The Torah tells us repeatedly to protect the poor, the orphan, the widow, and the dispossessed, take care of the stranger, and seek justice. Our tradition reinforces these ideas by recreating them at every one of our celebrations and festivals. On Passover, during the Haggadah reading, we reenact the experience of slavery and the march to freedom. And at every turn, we are reminded, drilled, to behave ethically because our ancestors were once strangers in a strange land. They were slaves in Egypt.
As a scientist, I know that suspicion and fear of the stranger, of those who do not look like us, is a survival mechanism; it is hardwired in the brain. But it is anachronistic in an interconnected world. When we increase personal contacts, develop familiarity, and coexist with strangers, we can become inoculated against our prejudices. I also know I need to learn to check my biases, be aware of them, and fight against them.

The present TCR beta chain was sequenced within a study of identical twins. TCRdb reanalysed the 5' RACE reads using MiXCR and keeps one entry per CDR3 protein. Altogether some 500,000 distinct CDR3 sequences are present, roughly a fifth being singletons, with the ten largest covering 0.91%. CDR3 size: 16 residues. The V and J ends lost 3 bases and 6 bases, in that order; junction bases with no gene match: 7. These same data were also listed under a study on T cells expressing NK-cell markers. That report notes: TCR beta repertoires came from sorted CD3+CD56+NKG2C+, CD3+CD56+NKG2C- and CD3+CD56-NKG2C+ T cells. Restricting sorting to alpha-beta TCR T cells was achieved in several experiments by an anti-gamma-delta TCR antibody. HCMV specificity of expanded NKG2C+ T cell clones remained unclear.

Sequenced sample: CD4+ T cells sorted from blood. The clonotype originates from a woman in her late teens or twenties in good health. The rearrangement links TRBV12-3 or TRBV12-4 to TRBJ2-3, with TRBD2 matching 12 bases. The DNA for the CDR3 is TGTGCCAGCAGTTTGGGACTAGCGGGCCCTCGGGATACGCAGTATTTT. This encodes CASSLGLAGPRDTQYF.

Jewish tradition teaches us that humans have an evil inclination, the Yetzer HaRah. We all have the potential to cause harm. We need to get immunized against it. We have the formula to develop an efficient vaccine. First, we strive to raise consciousness and awareness, leading to action. Second, we take stock of what we have become and commit to create and execute a remediation plan: recognize what is not right with us and around us; make amends to those we may have harmed or aggrieved, whether people, beasts, or nature; and right the wrongs by devoting our energies to improve not only our lives, but the lives of those who need help to do it for themselves.
It is a daunting undertaking to fight discrimination, develop empathy, and understand those different from us. In my ideal world, we will stop individuals from suffering just because of the color of their skin, their gender, their heritage, or religion. When people commit to fighting injustice, they become vaccinated against intolerance. Thus we will develop herd immunity to protect us from the virus of discrimination and hatred.
And then we will have the privilege to live in a fair and just society.
Dr Rubinstein is a practicing child psychiatrist in Westchester County and is on the faculty of the College of Physicians and Surgeon at Columbia University.